Let There Be Good Memories
Ten years and one month ago, yesterday, my mom passed away from pancreatic cancer. Last night, by mysterious gift from friends, I was able to have a little date with her, and no, I don’t mean her ghost… I was simply with the memories that she and I created together. Was I crying? A little bit… But, my tears were accompanied with an ear to ear smile.
As a single mom of four children, my mother had to juggle a strenuous real estate career while making sure my brothers and I were all cared for. As the only girl, my mom would often take me to programs offered through the parks and recreation department. I took horseback riding lessons; I was in girl scouts; I went ice skating; I played baseball and softball; and gymnastics. Of them all my favorite babysitter was The Sparta Chamber Orchestra. While my brothers wrestled with each other and shot at things with BB guns, I listened to stringed instruments perform classics by Beethoven and Mozart.
It’s interesting how easily we take things for granted as children. I loved all of the activities I was involved in, but I missed stable family experiences. We didn’t have a pleasant home life. We distracted ourselves from our dysfunctional family by being away from home for as much of the day as possible. Of course, as an adult, I am now thankful for the existence of these distractions, but as a child, I felt sad and lonely. My attention drifted towards what I didn’t have, rather than what was great, right in front of me.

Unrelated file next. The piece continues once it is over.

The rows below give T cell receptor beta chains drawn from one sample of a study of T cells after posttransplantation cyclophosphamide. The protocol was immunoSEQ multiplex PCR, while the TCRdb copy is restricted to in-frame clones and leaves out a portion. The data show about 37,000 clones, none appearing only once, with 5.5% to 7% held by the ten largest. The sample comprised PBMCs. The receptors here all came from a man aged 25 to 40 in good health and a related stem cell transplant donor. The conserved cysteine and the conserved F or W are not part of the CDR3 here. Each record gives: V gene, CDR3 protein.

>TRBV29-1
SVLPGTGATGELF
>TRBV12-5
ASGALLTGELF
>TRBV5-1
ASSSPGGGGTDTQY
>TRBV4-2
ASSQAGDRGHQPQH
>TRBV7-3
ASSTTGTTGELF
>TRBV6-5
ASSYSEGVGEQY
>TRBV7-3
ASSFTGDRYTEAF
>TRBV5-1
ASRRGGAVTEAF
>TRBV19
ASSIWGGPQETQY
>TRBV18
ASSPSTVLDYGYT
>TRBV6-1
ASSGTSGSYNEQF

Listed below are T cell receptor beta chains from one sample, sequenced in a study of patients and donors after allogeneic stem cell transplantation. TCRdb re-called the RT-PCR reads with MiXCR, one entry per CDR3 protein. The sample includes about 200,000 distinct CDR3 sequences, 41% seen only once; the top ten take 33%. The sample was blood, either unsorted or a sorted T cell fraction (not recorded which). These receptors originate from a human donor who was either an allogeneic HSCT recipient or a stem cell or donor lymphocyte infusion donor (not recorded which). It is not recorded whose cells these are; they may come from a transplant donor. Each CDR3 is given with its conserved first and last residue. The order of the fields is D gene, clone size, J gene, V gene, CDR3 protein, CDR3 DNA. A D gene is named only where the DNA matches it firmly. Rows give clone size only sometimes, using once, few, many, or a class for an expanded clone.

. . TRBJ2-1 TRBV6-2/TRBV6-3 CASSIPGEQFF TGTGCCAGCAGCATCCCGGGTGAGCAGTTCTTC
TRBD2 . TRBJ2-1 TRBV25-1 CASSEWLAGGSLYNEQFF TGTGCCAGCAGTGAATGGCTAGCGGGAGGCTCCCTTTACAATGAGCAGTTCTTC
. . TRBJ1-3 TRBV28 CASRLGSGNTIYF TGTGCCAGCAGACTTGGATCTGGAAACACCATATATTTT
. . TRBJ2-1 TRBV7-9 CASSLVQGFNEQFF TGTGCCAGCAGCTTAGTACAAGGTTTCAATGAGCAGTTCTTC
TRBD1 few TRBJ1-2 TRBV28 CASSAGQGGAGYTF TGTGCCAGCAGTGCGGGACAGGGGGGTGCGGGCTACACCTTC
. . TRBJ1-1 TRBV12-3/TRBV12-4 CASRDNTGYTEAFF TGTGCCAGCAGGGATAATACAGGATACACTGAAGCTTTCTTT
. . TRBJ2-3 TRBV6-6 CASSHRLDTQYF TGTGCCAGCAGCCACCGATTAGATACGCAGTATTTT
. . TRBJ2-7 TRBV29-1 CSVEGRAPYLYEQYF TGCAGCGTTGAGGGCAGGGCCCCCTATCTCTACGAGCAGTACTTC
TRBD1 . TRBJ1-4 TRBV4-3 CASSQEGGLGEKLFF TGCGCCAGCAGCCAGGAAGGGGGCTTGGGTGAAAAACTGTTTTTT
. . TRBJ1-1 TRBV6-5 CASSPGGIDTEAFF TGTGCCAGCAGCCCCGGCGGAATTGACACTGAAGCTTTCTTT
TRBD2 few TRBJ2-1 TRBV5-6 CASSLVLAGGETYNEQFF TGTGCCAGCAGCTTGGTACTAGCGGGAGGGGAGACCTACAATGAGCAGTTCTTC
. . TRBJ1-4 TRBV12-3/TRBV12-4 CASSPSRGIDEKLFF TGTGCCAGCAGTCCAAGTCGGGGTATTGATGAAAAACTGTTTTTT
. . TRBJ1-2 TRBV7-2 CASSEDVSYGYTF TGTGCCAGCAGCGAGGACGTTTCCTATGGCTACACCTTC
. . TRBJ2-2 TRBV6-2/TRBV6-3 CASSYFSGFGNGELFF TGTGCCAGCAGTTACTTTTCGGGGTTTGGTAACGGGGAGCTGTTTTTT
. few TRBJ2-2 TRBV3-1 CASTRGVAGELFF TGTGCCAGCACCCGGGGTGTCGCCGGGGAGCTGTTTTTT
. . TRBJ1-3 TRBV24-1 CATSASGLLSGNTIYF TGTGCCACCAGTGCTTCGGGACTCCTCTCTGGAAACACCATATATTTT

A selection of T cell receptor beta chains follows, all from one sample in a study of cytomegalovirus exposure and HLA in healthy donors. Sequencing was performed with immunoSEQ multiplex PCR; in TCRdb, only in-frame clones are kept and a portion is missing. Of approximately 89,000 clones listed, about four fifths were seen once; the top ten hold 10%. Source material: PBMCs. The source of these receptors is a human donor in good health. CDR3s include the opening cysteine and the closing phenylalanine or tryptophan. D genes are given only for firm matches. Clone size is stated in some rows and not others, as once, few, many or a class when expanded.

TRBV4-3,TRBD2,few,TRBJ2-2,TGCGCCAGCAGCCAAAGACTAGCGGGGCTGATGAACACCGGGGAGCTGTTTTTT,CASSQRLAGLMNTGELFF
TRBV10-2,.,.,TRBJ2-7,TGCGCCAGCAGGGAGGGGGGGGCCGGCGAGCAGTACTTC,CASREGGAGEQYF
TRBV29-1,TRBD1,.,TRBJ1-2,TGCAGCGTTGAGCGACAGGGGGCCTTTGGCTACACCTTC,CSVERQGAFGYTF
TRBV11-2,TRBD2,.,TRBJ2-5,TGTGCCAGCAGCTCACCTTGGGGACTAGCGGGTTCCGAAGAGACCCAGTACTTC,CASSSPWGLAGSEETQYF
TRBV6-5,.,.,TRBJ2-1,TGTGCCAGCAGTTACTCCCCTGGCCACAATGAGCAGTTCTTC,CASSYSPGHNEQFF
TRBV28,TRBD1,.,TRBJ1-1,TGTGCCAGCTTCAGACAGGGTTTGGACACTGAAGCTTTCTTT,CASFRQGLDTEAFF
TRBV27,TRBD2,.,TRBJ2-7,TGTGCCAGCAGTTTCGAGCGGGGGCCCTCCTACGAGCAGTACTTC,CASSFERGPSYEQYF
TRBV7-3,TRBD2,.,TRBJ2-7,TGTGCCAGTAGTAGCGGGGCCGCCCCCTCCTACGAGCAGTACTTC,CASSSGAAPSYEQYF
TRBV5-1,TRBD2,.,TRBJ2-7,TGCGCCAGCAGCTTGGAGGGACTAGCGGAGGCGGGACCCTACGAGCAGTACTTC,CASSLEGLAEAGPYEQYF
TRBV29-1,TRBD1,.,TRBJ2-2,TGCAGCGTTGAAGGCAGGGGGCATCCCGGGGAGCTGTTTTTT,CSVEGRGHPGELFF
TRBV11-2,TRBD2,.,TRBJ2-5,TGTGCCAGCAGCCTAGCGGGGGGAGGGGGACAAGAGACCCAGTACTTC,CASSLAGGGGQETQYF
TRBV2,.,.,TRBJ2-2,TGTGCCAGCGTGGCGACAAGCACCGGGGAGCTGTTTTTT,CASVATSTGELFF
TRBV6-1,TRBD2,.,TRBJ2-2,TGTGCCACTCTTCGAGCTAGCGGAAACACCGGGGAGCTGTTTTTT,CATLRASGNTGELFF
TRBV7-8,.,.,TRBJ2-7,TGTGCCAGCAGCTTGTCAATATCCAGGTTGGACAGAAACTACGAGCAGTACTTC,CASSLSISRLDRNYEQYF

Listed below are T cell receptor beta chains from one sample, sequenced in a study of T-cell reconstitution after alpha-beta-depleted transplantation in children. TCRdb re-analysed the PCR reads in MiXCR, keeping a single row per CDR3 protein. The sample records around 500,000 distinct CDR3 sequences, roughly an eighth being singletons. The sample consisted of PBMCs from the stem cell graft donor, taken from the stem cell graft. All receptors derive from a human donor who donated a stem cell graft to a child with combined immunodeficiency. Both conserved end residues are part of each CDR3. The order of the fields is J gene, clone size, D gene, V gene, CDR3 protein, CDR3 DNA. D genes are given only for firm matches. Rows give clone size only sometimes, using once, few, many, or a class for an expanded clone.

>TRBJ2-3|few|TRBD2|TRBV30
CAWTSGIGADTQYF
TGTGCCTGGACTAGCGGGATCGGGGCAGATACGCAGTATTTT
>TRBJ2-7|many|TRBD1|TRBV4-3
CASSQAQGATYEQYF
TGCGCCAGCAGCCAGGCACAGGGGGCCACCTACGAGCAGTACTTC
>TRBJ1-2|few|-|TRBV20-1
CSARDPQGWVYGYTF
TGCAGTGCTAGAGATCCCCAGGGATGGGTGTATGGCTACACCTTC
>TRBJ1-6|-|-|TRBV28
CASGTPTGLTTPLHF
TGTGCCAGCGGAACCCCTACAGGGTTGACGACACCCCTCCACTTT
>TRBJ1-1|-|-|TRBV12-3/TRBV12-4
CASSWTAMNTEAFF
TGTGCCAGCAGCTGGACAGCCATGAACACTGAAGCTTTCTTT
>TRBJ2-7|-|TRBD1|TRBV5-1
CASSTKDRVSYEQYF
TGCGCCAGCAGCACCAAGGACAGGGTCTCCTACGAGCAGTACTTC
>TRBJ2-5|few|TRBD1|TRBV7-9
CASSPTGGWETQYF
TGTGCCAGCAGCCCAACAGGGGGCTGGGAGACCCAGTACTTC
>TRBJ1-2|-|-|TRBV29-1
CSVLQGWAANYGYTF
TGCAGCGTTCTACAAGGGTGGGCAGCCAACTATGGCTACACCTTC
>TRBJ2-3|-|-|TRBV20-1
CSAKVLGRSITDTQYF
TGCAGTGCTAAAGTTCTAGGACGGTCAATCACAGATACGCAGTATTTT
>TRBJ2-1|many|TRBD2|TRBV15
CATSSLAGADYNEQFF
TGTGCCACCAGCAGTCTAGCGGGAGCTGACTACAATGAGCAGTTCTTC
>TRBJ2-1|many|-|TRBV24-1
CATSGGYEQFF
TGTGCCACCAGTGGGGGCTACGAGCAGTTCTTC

Last night, the same realization swept over me as I sat in the Hollywood Bowl Amphitheater. The LA Phil Harmonic was playing beautifully. I remembered many childhood hours, sitting in an empty church, while my mother played second chair violin in the local chamber orchestra. Every week, she practiced and I tagged along. Those moments (then and now) are magical. The way the music bounced around in the empty sanctuary, as I explored the religious alter, unsupervised. It was as if my imagination had it’s own musical composition playing in the background. These are absolutely treasured moments.
So, for a brief moment last night, while remembering these memories, made by my mom and me, I felt a pang of sadness and loneliness. The fact that I can never physically enjoy live, classical music with my mom is heavy. But I smiled anyway. I have such great memories attached to my mom playing violin; and to live orchestral music. I am forever in gratitude for the distraction of music to protect me from flying BB bullets. For as often as I focus on the delights, pain has no place in my heart.
I do believe the same could be said for any and all of life’s situations. No situation is ever bad or good… it is simply our choice of perspective that deems it so. Had I chose last night to focus on the lack of my mom’s physical being, the entire night would have been blanketed by sadness and grief. Because I decided to turn my attention to those lovely memories created by a mother doing her best to provide for four young, squabbling children, the night was magical and enjoyable.